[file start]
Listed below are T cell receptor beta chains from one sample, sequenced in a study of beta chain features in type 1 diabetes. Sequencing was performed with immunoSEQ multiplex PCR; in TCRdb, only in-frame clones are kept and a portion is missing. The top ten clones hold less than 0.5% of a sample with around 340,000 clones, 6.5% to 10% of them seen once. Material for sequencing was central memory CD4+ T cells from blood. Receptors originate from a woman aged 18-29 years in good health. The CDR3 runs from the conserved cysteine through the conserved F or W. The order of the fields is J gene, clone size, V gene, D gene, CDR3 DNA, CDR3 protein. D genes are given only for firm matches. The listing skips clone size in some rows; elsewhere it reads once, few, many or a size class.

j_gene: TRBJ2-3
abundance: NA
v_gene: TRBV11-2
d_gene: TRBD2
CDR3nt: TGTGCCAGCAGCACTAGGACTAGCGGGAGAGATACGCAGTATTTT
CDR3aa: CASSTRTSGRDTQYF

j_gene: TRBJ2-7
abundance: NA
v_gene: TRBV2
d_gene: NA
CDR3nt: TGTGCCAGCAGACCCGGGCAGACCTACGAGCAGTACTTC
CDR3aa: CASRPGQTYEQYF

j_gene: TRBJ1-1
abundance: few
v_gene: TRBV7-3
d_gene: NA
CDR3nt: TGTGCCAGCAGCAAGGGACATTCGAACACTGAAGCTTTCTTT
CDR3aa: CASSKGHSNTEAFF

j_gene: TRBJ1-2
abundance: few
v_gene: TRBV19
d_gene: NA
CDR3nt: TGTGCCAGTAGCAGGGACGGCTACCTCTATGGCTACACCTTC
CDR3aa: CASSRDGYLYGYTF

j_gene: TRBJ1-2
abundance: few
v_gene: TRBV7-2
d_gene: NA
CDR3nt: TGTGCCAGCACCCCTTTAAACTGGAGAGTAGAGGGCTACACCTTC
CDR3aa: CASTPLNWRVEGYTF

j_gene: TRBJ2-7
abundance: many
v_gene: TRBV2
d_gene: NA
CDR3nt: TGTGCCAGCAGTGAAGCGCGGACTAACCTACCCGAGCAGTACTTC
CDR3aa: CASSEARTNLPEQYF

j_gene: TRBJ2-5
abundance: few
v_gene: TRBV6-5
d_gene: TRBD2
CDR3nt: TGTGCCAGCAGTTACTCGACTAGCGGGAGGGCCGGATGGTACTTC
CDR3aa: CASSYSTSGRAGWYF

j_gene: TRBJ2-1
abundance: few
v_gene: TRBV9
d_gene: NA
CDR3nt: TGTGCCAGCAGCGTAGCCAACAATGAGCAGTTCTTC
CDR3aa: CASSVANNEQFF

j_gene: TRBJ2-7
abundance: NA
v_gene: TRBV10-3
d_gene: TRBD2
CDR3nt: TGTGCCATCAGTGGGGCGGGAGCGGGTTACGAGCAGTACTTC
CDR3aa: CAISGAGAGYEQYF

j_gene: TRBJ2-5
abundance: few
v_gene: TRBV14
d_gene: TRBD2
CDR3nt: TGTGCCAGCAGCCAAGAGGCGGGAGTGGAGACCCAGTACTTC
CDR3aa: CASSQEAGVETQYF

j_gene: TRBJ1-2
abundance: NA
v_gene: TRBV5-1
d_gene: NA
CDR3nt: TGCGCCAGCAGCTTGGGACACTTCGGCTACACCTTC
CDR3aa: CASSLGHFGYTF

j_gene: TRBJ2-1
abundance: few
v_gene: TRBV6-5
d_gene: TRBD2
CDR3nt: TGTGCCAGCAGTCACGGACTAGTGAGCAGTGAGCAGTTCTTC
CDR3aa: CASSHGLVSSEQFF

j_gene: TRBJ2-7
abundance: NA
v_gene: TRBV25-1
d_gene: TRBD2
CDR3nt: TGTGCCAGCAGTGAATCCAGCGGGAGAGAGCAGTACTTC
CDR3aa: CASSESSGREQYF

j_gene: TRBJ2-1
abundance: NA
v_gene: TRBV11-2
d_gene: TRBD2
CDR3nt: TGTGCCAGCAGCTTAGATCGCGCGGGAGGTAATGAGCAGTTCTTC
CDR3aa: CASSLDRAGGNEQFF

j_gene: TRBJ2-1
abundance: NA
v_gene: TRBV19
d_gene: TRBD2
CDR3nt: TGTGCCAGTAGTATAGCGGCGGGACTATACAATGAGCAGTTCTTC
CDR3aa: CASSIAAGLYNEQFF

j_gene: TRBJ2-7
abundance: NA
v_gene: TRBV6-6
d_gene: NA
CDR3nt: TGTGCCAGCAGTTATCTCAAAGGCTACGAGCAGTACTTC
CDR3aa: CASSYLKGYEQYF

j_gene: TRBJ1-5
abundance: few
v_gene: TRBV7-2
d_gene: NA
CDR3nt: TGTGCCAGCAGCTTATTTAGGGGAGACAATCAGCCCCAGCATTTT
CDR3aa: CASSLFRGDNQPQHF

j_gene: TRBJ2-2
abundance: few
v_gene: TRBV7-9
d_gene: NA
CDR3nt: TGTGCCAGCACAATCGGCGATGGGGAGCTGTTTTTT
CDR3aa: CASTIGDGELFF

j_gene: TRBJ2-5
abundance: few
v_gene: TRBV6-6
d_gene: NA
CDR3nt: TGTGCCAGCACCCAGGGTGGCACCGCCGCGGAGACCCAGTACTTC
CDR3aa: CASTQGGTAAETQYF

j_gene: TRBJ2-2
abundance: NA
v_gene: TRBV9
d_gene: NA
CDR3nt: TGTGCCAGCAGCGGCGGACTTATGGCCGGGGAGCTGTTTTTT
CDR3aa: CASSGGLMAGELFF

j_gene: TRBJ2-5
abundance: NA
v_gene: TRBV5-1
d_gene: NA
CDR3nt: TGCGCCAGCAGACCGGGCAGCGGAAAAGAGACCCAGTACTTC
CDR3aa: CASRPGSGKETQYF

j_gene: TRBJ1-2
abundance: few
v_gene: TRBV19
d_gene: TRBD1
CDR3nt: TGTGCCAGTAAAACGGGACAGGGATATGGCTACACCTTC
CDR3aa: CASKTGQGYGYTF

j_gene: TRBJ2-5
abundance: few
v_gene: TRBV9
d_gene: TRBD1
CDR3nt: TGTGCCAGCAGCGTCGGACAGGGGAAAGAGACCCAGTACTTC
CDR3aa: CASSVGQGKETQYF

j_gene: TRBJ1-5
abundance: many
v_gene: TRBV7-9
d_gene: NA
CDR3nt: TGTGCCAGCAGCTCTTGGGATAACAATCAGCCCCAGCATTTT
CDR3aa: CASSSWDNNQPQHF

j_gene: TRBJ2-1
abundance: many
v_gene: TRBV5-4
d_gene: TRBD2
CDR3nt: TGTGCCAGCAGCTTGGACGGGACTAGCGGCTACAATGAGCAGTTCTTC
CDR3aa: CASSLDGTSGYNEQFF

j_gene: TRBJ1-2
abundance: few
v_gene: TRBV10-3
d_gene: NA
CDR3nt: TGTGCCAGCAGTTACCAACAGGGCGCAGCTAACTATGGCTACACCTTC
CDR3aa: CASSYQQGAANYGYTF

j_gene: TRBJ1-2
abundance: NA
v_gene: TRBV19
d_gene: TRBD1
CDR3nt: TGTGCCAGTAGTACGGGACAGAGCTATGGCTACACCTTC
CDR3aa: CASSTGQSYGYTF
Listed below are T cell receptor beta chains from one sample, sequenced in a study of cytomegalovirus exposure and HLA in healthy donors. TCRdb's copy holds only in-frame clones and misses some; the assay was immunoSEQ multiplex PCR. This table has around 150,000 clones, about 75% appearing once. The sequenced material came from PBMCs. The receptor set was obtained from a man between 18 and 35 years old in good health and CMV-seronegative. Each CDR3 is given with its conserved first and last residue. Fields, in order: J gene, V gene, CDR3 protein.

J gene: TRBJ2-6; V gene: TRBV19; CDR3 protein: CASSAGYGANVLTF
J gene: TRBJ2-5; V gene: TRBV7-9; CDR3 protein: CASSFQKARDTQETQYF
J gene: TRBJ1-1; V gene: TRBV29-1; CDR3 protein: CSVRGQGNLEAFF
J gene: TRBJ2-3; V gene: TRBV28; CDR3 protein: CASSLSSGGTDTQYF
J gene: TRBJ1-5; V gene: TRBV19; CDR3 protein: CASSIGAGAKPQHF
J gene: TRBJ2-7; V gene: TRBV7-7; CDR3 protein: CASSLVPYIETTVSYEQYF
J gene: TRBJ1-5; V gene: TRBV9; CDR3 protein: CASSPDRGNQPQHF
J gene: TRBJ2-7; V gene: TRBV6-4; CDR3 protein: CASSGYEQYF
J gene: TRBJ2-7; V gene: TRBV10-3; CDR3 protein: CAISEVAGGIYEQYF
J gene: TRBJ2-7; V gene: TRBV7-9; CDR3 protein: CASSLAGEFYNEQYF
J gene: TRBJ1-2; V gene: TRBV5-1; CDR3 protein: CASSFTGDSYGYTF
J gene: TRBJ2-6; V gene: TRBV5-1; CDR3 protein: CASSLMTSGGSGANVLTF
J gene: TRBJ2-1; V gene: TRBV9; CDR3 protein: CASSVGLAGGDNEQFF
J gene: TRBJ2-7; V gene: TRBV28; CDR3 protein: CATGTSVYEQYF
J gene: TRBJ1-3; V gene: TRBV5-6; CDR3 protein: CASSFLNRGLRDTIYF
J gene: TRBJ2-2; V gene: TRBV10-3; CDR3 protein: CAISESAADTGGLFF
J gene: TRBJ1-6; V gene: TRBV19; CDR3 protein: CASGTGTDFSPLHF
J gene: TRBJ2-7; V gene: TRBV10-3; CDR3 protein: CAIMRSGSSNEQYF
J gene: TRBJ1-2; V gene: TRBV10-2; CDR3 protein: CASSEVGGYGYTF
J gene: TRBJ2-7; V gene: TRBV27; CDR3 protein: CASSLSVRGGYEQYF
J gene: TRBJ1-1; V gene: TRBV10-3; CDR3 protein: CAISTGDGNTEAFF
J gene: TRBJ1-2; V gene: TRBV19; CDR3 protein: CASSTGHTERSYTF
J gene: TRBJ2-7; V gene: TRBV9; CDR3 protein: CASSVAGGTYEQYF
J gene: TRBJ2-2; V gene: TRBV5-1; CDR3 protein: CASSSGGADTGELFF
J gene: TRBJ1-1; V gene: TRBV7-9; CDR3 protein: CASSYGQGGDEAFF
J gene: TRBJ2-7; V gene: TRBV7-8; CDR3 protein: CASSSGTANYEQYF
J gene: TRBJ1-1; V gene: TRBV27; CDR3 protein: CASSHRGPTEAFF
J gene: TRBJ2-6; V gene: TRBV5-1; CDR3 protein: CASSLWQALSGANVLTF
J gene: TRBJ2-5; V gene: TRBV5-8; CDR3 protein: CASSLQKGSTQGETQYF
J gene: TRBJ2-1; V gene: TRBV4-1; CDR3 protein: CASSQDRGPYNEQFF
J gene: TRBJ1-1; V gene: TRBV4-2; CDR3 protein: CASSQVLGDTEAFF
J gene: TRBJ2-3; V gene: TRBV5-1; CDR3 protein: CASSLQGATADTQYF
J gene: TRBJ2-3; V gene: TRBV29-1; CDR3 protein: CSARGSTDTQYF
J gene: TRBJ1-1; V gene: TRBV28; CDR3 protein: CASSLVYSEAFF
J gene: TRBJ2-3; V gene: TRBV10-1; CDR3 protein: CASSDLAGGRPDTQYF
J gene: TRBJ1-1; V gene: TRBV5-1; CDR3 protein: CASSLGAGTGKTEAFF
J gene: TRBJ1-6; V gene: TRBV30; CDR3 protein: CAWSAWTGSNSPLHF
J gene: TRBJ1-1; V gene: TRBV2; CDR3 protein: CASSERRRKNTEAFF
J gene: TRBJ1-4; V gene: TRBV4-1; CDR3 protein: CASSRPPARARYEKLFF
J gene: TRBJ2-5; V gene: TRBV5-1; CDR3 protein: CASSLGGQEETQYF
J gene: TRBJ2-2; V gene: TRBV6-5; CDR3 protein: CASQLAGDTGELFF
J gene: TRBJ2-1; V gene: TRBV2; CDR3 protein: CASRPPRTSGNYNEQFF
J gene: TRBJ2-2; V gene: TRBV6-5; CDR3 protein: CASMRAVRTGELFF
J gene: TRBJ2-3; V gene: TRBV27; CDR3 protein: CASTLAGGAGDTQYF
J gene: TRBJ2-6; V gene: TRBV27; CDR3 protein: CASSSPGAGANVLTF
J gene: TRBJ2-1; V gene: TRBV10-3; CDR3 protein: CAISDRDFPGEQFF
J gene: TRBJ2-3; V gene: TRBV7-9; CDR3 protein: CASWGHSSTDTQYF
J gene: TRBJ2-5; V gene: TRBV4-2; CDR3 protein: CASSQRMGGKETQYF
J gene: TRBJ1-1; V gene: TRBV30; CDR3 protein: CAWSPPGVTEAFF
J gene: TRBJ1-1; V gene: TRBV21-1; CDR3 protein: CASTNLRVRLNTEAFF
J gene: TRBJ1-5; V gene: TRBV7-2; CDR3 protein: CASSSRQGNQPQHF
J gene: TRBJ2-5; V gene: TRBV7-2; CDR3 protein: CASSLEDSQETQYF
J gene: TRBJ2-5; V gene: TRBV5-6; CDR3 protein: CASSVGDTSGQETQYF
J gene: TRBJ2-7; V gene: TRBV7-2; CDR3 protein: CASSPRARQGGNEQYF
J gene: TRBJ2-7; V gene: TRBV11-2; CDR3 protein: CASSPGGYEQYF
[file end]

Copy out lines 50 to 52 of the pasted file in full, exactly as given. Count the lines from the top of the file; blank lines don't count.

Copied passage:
j_gene: TRBJ2-7
abundance: NA
v_gene: TRBV10-3